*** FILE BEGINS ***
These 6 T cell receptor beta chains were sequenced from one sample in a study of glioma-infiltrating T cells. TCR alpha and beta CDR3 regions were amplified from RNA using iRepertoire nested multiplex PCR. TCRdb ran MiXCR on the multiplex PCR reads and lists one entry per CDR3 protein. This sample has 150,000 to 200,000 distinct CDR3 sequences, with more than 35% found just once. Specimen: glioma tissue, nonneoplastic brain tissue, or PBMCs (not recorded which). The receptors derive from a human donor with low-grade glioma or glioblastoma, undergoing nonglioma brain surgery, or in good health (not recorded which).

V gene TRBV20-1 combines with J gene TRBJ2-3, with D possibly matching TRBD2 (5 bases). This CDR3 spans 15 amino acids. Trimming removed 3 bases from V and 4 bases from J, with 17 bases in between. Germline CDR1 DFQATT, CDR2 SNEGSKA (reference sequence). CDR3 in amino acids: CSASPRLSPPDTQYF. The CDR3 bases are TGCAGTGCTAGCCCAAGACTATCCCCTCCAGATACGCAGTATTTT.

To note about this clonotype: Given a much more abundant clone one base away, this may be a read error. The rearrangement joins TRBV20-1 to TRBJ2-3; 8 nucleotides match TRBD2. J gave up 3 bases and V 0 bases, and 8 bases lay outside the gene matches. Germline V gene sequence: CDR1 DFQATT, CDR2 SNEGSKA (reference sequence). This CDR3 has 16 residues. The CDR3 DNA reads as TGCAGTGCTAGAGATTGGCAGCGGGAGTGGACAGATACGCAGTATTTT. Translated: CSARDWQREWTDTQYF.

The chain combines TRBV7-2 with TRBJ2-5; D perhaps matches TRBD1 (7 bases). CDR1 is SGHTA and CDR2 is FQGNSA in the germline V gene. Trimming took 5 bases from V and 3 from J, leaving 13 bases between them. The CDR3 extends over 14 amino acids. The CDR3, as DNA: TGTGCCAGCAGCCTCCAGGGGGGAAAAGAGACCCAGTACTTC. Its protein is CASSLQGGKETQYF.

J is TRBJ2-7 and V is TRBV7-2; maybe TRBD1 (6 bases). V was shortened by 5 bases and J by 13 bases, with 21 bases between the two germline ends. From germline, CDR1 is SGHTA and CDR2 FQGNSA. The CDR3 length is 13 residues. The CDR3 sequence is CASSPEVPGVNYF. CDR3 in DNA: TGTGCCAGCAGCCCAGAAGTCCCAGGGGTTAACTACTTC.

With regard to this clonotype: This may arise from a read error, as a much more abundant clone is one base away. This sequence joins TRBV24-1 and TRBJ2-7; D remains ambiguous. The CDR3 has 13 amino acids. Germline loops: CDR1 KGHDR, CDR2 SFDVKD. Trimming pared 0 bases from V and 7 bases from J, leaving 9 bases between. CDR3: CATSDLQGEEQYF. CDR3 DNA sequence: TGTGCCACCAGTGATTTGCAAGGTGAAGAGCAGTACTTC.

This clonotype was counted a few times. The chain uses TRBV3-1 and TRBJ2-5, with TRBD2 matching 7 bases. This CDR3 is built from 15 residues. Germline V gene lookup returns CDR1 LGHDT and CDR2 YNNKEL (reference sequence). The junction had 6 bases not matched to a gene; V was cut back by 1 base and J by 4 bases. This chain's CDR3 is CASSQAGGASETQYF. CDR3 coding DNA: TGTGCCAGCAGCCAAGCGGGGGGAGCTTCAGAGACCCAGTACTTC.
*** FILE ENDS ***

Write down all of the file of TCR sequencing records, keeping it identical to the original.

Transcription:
These 6 T cell receptor beta chains were sequenced from one sample in a study of glioma-infiltrating T cells. TCR alpha and beta CDR3 regions were amplified from RNA using iRepertoire nested multiplex PCR. TCRdb ran MiXCR on the multiplex PCR reads and lists one entry per CDR3 protein. This sample has 150,000 to 200,000 distinct CDR3 sequences, with more than 35% found just once. Specimen: glioma tissue, nonneoplastic brain tissue, or PBMCs (not recorded which). The receptors derive from a human donor with low-grade glioma or glioblastoma, undergoing nonglioma brain surgery, or in good health (not recorded which).

V gene TRBV20-1 combines with J gene TRBJ2-3, with D possibly matching TRBD2 (5 bases). This CDR3 spans 15 amino acids. Trimming removed 3 bases from V and 4 bases from J, with 17 bases in between. Germline CDR1 DFQATT, CDR2 SNEGSKA (reference sequence). CDR3 in amino acids: CSASPRLSPPDTQYF. The CDR3 bases are TGCAGTGCTAGCCCAAGACTATCCCCTCCAGATACGCAGTATTTT.

To note about this clonotype: Given a much more abundant clone one base away, this may be a read error. The rearrangement joins TRBV20-1 to TRBJ2-3; 8 nucleotides match TRBD2. J gave up 3 bases and V 0 bases, and 8 bases lay outside the gene matches. Germline V gene sequence: CDR1 DFQATT, CDR2 SNEGSKA (reference sequence). This CDR3 has 16 residues. The CDR3 DNA reads as TGCAGTGCTAGAGATTGGCAGCGGGAGTGGACAGATACGCAGTATTTT. Translated: CSARDWQREWTDTQYF.

The chain combines TRBV7-2 with TRBJ2-5; D perhaps matches TRBD1 (7 bases). CDR1 is SGHTA and CDR2 is FQGNSA in the germline V gene. Trimming took 5 bases from V and 3 from J, leaving 13 bases between them. The CDR3 extends over 14 amino acids. The CDR3, as DNA: TGTGCCAGCAGCCTCCAGGGGGGAAAAGAGACCCAGTACTTC. Its protein is CASSLQGGKETQYF.

J is TRBJ2-7 and V is TRBV7-2; maybe TRBD1 (6 bases). V was shortened by 5 bases and J by 13 bases, with 21 bases between the two germline ends. From germline, CDR1 is SGHTA and CDR2 FQGNSA. The CDR3 length is 13 residues. The CDR3 sequence is CASSPEVPGVNYF. CDR3 in DNA: TGTGCCAGCAGCCCAGAAGTCCCAGGGGTTAACTACTTC.

With regard to this clonotype: This may arise from a read error, as a much more abundant clone is one base away. This sequence joins TRBV24-1 and TRBJ2-7; D remains ambiguous. The CDR3 has 13 amino acids. Germline loops: CDR1 KGHDR, CDR2 SFDVKD. Trimming pared 0 bases from V and 7 bases from J, leaving 9 bases between. CDR3: CATSDLQGEEQYF. CDR3 DNA sequence: TGTGCCACCAGTGATTTGCAAGGTGAAGAGCAGTACTTC.

This clonotype was counted a few times. The chain uses TRBV3-1 and TRBJ2-5, with TRBD2 matching 7 bases. This CDR3 is built from 15 residues. Germline V gene lookup returns CDR1 LGHDT and CDR2 YNNKEL (reference sequence). The junction had 6 bases not matched to a gene; V was cut back by 1 base and J by 4 bases. This chain's CDR3 is CASSQAGGASETQYF. CDR3 coding DNA: TGTGCCAGCAGCCAAGCGGGGGGAGCTTCAGAGACCCAGTACTTC.